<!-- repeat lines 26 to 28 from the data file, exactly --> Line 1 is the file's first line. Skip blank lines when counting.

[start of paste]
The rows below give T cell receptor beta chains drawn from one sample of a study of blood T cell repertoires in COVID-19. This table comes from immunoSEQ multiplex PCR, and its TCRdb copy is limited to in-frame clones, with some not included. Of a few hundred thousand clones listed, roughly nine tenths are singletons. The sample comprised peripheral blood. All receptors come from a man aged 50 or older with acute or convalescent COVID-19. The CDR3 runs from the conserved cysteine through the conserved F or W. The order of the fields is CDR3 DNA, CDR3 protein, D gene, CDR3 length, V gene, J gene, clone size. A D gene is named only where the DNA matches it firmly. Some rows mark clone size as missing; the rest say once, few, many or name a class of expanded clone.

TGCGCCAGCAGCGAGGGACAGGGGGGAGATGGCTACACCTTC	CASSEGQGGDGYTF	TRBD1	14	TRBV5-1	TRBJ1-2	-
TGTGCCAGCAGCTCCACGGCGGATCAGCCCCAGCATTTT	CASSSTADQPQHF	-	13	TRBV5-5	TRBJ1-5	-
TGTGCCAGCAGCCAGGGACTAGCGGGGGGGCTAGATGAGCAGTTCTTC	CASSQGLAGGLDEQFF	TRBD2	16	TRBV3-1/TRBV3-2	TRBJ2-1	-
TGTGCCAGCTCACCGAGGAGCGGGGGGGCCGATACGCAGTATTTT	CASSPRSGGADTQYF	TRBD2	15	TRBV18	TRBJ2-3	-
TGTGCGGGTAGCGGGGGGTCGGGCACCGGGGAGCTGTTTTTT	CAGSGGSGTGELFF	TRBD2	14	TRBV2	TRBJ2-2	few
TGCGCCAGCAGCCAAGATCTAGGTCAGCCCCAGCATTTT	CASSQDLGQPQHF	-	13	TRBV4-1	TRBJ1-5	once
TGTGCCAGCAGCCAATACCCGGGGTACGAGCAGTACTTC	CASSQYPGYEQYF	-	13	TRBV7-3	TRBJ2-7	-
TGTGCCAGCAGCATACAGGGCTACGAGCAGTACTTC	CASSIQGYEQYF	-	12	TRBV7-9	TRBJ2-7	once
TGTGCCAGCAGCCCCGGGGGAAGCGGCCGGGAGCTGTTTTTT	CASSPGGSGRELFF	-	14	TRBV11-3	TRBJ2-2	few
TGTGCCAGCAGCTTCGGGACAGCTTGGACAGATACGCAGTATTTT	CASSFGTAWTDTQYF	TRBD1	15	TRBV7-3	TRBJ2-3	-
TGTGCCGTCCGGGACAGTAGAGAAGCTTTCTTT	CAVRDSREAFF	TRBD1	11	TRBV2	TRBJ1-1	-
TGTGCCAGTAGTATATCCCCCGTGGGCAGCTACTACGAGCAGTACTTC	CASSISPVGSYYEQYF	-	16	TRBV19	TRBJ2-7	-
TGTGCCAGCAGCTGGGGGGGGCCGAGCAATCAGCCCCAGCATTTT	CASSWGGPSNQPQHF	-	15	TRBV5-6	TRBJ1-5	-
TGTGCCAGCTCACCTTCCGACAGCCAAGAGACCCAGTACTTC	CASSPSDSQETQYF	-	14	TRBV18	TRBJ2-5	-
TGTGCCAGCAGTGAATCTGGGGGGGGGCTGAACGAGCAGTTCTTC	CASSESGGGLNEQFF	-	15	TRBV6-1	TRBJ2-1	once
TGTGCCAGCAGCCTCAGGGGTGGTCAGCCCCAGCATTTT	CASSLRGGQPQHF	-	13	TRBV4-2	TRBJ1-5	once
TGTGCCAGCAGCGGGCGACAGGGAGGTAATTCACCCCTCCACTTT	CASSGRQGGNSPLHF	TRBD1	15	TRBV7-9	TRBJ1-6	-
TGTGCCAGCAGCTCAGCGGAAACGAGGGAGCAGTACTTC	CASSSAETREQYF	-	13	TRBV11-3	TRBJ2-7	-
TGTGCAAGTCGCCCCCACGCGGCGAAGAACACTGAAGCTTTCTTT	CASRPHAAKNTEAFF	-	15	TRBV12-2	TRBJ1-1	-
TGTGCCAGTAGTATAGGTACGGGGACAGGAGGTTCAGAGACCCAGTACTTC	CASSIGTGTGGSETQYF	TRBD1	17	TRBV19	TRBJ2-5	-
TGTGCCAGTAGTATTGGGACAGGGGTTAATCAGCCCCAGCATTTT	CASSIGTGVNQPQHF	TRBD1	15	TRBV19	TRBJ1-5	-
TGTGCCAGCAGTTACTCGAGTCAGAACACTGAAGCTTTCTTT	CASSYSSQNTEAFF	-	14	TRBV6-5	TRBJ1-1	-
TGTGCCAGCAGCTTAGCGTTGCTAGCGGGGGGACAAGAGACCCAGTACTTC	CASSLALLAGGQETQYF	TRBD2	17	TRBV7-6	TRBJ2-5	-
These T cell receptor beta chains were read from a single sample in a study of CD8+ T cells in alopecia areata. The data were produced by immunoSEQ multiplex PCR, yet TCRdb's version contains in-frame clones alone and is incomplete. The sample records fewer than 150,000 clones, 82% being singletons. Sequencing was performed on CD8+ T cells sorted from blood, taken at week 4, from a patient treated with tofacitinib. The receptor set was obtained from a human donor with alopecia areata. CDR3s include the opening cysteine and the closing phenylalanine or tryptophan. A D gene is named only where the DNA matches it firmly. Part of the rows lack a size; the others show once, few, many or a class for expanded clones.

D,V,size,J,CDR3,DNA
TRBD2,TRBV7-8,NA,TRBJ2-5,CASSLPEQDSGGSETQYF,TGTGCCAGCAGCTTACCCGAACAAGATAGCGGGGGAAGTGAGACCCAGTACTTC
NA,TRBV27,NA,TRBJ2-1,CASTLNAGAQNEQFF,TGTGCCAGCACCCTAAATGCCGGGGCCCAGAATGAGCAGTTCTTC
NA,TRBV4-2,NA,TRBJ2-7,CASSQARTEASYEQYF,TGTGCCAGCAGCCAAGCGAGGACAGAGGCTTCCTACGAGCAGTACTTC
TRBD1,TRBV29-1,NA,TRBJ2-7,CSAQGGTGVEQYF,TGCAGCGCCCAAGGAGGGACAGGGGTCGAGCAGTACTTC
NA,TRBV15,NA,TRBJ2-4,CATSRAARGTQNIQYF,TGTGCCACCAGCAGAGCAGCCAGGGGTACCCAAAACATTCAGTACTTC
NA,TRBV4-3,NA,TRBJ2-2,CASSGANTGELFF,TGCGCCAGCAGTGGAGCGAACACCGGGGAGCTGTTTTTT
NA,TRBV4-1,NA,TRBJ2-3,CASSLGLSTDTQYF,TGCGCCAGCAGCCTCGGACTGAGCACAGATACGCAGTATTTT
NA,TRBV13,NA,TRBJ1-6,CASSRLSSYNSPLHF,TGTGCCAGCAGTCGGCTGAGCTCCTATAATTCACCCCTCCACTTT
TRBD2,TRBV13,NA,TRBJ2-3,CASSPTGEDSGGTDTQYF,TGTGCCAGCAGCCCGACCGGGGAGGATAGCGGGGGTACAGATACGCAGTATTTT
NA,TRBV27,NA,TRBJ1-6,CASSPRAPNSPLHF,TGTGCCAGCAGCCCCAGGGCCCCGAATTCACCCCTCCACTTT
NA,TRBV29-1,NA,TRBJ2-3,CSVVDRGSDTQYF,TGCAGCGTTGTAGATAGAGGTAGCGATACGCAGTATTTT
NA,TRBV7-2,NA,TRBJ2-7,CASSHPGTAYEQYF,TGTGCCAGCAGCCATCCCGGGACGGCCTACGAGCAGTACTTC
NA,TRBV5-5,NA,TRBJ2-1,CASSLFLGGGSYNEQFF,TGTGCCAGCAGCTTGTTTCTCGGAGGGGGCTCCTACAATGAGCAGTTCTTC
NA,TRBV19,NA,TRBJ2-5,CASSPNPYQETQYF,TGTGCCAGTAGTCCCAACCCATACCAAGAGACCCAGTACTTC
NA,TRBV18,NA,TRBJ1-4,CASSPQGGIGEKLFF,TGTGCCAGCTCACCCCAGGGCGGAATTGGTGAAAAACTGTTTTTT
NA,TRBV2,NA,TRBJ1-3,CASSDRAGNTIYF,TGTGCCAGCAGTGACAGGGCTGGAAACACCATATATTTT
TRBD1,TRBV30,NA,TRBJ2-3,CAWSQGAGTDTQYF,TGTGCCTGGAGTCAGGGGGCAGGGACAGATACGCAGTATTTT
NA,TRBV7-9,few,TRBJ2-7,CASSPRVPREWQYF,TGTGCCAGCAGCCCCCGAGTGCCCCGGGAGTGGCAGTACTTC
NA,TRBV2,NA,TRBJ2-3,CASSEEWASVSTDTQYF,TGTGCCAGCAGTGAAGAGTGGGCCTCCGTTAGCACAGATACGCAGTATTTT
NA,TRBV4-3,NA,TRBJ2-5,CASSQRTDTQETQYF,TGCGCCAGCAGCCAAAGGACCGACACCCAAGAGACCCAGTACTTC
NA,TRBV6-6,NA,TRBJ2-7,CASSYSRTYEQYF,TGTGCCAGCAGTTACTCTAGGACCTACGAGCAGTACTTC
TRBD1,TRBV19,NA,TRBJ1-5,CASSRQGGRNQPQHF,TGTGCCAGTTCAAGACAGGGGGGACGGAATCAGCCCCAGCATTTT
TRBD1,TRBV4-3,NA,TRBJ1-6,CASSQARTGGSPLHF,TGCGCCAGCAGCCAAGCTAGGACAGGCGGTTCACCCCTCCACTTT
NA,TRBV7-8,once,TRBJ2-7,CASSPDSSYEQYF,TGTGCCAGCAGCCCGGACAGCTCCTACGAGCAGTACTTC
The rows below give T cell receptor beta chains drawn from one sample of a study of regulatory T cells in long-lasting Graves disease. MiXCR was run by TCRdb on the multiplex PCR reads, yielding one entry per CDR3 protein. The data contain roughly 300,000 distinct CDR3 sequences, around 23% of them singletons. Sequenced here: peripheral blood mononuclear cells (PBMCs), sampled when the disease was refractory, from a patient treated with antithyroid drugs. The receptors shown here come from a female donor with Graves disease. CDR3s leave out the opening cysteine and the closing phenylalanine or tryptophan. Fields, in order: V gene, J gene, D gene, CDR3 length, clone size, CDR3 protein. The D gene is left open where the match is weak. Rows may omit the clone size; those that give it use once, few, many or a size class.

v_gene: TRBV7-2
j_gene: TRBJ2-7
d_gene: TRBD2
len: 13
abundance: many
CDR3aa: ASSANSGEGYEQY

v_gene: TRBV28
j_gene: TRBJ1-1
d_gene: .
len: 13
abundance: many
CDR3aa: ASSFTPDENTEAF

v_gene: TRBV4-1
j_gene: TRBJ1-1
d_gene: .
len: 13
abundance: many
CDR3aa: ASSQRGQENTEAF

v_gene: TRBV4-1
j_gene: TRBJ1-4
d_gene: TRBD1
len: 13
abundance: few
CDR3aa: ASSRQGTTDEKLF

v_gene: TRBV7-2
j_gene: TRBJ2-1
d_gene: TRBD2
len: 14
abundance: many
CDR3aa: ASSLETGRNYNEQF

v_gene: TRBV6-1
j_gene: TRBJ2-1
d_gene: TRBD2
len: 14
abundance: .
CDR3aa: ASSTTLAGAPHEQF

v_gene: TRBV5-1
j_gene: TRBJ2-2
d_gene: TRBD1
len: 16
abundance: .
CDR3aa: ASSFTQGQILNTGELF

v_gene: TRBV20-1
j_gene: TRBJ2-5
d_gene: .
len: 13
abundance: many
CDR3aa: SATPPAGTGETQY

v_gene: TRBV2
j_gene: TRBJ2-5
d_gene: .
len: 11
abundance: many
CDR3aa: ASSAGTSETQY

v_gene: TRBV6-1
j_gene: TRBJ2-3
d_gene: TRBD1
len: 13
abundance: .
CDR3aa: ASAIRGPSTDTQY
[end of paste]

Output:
D,V,size,J,CDR3,DNA
TRBD2,TRBV7-8,NA,TRBJ2-5,CASSLPEQDSGGSETQYF,TGTGCCAGCAGCTTACCCGAACAAGATAGCGGGGGAAGTGAGACCCAGTACTTC
NA,TRBV27,NA,TRBJ2-1,CASTLNAGAQNEQFF,TGTGCCAGCACCCTAAATGCCGGGGCCCAGAATGAGCAGTTCTTC